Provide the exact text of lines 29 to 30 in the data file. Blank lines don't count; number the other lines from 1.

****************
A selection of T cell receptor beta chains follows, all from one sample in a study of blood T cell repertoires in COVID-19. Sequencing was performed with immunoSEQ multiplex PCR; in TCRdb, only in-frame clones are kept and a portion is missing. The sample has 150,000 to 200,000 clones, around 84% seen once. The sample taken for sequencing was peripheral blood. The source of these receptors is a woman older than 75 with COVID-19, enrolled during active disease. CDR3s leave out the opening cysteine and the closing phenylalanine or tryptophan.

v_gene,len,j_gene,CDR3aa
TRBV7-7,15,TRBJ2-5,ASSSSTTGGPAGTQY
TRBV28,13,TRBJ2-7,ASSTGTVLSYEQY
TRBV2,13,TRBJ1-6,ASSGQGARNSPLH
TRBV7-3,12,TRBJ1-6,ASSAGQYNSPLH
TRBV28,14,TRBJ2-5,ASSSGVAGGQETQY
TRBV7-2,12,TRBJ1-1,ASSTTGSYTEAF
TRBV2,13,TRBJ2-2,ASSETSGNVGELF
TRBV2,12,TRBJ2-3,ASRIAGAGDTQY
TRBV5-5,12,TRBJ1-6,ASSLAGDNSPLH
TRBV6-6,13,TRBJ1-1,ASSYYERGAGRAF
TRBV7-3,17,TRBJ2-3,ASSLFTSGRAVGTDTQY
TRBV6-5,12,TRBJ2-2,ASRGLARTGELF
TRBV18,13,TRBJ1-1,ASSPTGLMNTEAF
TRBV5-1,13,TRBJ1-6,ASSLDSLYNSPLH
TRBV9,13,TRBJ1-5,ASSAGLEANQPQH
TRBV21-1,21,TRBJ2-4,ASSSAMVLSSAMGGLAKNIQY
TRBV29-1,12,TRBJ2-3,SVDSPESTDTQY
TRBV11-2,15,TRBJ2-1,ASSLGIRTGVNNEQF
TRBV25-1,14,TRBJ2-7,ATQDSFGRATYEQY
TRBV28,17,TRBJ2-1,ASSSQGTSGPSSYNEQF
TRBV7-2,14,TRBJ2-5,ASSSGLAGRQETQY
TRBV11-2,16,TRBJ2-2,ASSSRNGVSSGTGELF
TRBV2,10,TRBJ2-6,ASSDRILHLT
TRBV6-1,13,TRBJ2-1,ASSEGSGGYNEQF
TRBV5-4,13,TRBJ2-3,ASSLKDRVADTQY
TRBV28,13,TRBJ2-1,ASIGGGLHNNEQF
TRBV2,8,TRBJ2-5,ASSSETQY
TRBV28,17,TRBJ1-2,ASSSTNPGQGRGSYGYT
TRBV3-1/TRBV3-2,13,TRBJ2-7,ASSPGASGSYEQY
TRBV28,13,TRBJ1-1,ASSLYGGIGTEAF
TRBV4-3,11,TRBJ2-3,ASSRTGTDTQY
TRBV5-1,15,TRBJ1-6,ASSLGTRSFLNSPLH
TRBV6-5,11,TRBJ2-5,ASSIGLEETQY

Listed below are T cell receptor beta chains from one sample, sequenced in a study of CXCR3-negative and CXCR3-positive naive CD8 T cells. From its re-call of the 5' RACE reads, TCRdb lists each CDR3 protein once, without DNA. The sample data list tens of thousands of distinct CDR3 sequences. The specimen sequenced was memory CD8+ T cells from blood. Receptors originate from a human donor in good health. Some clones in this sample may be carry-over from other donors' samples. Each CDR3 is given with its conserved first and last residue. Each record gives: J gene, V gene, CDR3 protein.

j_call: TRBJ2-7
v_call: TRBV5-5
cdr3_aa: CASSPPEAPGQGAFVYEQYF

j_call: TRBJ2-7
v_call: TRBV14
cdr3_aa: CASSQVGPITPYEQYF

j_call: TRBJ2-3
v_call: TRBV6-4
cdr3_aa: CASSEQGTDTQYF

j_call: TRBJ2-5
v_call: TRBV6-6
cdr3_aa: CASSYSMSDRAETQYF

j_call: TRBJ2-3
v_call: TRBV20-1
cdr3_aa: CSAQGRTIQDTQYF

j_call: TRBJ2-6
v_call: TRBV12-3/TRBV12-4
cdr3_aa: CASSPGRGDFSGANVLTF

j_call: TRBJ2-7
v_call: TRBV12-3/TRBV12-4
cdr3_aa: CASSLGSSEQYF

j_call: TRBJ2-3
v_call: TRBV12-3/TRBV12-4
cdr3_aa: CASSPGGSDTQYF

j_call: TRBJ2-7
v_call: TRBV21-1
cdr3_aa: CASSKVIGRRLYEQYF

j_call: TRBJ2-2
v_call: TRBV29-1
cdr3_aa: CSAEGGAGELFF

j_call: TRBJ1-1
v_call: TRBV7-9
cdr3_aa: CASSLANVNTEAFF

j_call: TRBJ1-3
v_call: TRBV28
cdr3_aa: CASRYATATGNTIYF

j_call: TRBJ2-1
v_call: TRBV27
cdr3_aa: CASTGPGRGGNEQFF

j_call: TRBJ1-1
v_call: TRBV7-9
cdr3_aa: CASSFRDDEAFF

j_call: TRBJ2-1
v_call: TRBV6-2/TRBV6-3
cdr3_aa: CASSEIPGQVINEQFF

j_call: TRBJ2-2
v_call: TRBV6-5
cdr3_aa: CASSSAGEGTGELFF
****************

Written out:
TRBV2,8,TRBJ2-5,ASSSETQY
TRBV28,17,TRBJ1-2,ASSSTNPGQGRGSYGYT